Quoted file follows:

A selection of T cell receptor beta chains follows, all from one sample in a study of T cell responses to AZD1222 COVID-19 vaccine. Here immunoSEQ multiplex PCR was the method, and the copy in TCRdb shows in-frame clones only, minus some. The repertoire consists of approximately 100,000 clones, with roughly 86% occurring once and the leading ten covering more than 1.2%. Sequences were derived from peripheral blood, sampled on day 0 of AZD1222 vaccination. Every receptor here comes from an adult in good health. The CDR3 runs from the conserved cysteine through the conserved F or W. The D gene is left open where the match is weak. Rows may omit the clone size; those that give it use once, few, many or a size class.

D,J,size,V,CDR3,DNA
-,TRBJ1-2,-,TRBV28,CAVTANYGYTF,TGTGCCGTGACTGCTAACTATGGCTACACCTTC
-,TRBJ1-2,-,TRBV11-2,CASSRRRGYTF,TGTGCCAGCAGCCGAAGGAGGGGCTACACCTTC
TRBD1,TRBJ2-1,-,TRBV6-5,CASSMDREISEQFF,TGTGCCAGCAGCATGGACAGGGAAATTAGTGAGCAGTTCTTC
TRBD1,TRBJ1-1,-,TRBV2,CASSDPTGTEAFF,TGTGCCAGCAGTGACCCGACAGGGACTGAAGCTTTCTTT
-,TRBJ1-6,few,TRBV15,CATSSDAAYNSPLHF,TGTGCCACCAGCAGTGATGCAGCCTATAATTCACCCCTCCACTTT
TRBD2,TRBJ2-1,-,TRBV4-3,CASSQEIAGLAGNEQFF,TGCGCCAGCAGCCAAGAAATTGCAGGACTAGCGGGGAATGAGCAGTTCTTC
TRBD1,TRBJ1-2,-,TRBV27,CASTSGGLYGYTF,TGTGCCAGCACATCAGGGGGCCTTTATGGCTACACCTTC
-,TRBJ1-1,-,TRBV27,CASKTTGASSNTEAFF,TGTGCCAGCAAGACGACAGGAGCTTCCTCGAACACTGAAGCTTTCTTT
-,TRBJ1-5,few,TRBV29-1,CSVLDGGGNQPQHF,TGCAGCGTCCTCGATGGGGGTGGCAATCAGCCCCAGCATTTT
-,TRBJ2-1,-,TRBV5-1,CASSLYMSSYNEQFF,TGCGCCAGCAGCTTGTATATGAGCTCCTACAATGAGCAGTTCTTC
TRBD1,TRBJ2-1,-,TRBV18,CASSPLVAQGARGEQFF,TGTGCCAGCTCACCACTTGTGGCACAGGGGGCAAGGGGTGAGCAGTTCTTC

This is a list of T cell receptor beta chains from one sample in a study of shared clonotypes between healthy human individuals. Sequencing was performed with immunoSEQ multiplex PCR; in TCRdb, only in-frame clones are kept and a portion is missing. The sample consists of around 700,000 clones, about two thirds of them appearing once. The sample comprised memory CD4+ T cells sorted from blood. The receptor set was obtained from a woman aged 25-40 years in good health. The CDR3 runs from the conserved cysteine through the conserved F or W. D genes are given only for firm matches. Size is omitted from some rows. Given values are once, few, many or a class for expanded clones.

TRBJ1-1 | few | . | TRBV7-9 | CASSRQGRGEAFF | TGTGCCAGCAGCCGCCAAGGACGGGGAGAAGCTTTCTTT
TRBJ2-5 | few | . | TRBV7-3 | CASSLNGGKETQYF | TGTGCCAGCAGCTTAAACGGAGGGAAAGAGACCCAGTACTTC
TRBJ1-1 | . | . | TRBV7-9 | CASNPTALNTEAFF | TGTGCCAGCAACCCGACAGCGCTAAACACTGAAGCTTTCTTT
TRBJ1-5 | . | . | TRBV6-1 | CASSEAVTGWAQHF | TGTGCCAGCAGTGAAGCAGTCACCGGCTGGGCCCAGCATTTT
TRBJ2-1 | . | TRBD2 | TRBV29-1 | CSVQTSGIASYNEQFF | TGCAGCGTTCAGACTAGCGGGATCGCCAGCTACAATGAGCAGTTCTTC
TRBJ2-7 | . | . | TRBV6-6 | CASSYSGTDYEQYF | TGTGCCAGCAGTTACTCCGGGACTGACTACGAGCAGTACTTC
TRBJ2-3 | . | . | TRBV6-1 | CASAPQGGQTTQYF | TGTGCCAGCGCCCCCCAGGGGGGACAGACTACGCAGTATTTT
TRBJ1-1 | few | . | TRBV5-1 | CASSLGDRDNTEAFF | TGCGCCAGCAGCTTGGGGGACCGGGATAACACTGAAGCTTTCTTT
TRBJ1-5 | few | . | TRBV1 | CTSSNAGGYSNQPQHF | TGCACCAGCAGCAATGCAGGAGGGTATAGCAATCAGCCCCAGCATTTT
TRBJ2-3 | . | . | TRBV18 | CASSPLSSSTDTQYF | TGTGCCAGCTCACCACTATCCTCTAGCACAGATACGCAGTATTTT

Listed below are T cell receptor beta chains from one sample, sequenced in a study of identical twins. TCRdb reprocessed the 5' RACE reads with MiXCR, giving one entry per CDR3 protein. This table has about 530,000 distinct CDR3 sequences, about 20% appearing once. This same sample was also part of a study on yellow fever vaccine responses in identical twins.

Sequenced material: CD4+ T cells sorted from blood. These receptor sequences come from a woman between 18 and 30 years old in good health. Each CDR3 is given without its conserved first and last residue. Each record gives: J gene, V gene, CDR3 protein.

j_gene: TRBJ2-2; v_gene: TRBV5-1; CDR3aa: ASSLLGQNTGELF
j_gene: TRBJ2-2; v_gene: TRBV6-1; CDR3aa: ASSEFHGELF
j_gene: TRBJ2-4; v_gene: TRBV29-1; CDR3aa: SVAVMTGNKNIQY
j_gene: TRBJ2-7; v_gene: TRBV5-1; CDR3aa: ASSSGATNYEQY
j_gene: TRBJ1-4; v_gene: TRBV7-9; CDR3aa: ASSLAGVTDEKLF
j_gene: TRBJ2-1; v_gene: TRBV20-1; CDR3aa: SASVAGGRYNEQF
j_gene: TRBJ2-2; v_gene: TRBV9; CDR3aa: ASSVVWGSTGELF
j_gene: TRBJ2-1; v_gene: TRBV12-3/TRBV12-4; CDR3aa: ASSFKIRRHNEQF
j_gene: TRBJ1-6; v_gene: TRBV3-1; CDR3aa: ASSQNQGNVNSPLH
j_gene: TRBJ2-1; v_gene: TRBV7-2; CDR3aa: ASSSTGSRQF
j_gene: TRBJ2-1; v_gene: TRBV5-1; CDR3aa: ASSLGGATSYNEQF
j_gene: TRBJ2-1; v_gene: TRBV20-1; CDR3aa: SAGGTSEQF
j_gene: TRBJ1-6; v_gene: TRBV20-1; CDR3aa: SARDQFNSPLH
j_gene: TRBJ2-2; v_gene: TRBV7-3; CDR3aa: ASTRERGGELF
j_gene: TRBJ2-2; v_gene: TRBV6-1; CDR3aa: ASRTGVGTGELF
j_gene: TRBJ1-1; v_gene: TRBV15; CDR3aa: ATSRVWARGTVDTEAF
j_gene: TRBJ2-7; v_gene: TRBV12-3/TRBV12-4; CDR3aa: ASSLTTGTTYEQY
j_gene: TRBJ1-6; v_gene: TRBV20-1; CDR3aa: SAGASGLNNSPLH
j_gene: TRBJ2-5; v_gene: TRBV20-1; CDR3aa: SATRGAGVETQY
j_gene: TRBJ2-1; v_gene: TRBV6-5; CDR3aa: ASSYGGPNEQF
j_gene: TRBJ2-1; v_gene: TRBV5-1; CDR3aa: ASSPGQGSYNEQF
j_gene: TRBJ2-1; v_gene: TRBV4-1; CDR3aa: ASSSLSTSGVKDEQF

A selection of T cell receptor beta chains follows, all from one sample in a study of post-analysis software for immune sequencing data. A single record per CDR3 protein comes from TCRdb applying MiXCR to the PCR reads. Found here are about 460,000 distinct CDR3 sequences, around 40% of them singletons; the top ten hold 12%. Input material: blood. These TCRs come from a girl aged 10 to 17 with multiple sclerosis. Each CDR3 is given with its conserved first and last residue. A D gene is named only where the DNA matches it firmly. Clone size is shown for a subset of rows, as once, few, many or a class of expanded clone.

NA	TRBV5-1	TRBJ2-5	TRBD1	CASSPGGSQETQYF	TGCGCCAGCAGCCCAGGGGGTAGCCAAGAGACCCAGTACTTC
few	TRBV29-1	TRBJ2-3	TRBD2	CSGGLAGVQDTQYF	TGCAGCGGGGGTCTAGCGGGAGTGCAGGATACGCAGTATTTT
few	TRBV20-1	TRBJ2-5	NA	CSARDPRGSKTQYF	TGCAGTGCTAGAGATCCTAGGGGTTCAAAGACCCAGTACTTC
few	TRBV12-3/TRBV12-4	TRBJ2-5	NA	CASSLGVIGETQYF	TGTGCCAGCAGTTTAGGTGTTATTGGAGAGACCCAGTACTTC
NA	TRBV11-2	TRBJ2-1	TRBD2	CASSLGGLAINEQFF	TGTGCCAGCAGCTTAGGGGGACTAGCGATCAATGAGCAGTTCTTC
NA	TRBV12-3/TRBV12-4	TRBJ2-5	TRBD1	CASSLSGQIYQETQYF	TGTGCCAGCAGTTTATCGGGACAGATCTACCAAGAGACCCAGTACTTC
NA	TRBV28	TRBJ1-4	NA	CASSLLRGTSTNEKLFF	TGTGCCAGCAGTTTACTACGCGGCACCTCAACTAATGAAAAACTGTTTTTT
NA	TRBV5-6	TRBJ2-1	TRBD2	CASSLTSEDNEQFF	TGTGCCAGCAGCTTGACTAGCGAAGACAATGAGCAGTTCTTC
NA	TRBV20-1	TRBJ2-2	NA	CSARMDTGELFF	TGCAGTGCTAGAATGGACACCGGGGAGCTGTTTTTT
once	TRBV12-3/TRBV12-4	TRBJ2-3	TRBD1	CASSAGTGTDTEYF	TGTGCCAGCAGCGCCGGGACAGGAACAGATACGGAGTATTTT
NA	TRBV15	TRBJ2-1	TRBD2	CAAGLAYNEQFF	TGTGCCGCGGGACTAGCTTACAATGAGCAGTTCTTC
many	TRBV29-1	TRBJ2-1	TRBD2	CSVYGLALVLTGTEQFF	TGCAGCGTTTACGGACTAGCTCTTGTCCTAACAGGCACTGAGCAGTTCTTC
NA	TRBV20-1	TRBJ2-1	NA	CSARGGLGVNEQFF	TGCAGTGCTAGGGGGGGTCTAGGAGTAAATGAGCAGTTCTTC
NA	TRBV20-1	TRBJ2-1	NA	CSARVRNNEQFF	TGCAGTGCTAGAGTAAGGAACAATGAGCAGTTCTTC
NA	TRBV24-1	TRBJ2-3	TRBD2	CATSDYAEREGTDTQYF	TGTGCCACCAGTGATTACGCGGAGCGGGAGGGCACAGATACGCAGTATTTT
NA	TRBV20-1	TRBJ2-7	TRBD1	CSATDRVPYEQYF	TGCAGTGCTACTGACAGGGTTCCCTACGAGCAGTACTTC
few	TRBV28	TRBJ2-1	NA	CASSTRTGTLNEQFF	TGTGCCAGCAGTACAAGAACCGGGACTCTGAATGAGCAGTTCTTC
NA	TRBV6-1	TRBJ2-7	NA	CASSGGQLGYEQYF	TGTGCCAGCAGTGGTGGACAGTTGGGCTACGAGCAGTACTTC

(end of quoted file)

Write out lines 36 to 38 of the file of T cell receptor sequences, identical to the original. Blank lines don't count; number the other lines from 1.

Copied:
j_gene: TRBJ2-1; v_gene: TRBV7-2; CDR3aa: ASSSTGSRQF
j_gene: TRBJ2-1; v_gene: TRBV5-1; CDR3aa: ASSLGGATSYNEQF
j_gene: TRBJ2-1; v_gene: TRBV20-1; CDR3aa: SAGGTSEQF